The Affair of the Necklace

by Miranda Gaw

Ruched satin stands

in shapes stiffer than the body.

I hear the corn husks rustling

beneath each shiny dress.

At night the trails of shooting

stars trace silver chains. Take

this ring of mine. Don't worry:

all its diamonds and rubies are paste.

Give it to you know who,

tell him I dreamt

that across the roulette table I looked up and saw

light streaming through the mesh of history. . . .

The crowds are restless and hungry.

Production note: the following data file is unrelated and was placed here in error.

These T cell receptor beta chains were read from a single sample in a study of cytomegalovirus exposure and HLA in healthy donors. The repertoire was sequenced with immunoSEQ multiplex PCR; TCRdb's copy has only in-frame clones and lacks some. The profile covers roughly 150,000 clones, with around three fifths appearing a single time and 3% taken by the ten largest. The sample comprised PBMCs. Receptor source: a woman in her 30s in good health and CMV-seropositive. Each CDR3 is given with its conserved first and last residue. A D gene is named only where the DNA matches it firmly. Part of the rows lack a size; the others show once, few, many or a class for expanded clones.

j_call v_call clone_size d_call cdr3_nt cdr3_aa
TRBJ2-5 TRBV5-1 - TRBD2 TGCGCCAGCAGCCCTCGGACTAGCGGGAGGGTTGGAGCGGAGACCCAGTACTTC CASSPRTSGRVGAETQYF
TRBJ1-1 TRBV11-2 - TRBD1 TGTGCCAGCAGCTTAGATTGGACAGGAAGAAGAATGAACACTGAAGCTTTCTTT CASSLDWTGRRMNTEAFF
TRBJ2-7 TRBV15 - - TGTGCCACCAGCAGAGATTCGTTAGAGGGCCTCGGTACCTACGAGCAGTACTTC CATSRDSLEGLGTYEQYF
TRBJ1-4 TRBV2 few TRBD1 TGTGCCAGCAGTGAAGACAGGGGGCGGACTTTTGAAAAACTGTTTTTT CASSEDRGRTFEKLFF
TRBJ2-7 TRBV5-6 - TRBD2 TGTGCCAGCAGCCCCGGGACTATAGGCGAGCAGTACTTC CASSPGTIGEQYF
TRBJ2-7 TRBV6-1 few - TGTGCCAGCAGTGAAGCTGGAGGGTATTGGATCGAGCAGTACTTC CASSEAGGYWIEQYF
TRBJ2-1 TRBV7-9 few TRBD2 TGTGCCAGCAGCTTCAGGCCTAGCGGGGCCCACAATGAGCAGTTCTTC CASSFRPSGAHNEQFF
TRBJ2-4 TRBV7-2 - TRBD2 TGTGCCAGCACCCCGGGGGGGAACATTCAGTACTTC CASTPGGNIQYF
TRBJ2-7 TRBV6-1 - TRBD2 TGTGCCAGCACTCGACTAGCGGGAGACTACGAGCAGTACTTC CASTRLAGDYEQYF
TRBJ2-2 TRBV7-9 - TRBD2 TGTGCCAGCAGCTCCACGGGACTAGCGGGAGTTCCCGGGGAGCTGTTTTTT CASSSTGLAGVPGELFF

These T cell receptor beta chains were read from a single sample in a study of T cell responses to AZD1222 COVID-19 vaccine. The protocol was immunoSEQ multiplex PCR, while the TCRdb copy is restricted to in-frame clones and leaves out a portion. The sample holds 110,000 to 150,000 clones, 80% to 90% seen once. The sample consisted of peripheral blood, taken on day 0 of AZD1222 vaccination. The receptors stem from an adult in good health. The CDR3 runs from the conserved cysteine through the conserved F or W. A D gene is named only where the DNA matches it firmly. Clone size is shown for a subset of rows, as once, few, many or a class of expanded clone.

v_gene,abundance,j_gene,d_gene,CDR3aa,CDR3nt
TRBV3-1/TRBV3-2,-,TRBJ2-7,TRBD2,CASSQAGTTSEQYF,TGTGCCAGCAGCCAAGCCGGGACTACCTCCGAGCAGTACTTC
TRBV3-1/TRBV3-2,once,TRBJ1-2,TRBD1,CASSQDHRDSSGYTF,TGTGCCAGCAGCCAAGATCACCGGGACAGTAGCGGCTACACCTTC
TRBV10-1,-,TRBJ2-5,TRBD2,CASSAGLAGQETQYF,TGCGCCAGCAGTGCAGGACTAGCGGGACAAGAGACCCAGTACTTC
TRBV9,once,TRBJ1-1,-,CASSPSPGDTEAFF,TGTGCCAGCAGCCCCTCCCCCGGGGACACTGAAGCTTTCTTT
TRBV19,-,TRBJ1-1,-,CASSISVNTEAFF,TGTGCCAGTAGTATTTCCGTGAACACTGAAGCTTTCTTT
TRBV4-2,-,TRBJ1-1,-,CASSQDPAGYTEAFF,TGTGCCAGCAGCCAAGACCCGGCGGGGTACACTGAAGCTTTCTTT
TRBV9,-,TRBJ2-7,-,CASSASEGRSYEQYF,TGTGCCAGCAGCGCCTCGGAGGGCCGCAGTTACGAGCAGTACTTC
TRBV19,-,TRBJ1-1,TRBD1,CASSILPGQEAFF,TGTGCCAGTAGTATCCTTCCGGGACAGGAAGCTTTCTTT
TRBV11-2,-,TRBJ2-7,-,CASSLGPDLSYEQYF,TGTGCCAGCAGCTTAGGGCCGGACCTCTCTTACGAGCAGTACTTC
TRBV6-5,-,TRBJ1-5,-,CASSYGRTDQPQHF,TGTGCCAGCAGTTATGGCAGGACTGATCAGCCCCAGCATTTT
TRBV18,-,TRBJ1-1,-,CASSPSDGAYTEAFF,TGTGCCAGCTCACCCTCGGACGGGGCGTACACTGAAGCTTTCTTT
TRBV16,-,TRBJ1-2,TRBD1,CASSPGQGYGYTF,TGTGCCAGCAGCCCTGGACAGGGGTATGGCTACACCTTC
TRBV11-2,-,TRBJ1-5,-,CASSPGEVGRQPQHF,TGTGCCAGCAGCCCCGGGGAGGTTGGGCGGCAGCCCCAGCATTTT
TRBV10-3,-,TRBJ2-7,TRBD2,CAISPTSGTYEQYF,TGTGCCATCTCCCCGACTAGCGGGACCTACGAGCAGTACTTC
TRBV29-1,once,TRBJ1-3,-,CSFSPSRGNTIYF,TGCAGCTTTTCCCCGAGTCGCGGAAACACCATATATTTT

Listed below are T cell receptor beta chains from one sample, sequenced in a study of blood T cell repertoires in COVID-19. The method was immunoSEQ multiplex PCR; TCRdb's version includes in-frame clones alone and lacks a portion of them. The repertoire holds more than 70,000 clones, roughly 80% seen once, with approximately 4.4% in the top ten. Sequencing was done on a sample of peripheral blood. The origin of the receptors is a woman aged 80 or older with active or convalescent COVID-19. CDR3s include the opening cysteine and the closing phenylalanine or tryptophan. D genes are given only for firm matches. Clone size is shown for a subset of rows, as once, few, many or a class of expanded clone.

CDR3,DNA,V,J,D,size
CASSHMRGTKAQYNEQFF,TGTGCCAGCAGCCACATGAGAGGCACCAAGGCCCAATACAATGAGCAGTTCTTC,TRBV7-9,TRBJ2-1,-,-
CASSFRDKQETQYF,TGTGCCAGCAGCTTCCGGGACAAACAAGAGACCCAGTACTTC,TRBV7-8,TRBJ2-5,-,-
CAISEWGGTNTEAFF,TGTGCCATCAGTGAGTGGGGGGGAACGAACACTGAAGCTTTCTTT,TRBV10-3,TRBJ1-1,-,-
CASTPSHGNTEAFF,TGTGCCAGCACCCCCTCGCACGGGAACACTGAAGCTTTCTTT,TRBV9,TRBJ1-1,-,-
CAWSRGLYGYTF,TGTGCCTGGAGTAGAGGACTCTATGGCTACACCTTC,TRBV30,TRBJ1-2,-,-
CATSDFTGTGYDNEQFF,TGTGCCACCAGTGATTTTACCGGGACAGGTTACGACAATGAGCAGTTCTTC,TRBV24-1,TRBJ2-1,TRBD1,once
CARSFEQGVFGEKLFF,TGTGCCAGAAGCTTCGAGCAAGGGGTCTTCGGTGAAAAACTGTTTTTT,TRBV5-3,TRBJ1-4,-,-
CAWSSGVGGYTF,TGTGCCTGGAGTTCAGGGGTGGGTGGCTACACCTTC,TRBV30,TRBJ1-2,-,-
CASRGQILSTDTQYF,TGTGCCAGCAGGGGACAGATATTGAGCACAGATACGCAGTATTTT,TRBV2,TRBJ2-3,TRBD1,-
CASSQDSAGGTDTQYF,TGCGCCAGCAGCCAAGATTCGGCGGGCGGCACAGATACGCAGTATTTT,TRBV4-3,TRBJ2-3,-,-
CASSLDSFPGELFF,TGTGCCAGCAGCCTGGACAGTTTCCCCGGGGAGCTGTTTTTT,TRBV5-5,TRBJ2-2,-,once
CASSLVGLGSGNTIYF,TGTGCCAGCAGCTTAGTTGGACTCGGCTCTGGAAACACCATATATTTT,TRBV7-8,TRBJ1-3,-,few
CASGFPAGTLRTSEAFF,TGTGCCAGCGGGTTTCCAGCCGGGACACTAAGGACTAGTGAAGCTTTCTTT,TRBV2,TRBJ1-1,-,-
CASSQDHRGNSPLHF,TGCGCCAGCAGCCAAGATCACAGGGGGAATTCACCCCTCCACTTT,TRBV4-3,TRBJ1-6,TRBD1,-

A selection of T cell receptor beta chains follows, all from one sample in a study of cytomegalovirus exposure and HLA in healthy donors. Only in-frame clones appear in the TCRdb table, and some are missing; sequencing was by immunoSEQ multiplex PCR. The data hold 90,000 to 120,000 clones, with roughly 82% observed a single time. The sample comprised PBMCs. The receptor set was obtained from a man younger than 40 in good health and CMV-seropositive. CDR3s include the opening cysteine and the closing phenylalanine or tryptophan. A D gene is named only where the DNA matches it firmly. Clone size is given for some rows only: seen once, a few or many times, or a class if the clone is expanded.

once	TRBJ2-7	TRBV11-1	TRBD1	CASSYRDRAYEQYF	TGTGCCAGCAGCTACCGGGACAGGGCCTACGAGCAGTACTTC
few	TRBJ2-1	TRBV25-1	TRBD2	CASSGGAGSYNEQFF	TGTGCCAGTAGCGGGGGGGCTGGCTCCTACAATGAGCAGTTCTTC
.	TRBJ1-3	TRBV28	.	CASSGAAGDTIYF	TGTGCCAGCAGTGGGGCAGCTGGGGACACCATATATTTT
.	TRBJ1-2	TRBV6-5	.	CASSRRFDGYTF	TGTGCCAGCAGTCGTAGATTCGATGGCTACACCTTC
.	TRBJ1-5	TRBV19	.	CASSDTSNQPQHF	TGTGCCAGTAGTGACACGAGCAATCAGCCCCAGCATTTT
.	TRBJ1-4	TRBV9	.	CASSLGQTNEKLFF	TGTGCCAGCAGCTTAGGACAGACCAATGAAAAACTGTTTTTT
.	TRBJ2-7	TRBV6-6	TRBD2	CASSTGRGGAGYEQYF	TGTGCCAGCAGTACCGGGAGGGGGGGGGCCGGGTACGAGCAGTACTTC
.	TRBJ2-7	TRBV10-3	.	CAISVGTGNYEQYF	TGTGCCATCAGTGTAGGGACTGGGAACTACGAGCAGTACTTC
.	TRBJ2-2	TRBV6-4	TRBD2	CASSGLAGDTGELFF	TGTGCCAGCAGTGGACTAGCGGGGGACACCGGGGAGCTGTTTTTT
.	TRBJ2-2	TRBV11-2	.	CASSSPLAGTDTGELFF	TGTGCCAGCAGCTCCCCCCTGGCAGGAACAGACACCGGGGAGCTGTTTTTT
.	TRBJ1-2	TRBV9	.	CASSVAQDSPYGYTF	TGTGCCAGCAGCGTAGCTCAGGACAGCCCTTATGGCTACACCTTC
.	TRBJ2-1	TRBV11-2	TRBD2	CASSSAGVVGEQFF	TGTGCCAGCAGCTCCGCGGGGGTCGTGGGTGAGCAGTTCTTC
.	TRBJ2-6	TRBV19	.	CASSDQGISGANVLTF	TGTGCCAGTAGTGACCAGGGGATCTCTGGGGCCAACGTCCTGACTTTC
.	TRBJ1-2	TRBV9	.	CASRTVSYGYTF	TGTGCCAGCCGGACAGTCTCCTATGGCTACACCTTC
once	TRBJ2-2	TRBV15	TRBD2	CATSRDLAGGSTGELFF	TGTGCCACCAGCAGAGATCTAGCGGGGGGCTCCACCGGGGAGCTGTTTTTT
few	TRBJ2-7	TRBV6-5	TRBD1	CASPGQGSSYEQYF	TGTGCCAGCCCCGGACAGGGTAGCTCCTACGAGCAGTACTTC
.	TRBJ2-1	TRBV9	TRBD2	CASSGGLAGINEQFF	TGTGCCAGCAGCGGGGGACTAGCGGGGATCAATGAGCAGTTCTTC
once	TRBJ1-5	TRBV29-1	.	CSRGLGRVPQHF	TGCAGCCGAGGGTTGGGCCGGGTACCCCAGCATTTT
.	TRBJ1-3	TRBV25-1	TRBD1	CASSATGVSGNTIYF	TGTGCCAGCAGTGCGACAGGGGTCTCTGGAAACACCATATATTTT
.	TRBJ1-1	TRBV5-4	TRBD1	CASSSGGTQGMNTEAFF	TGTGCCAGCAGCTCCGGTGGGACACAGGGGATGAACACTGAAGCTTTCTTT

Have them know

I would trade these gleaming heaps of strawberries and wine

for a taste of the crusts the peasants call cake.

I would give away all his kisses.

Miranda Gaw writes from Brooklyn. Her poems have appeared in Sybil's Garage, Goblin Fruit, Kaleidotrope, Cabinet des Fees, Sawbuck, and the Swarthmore Review.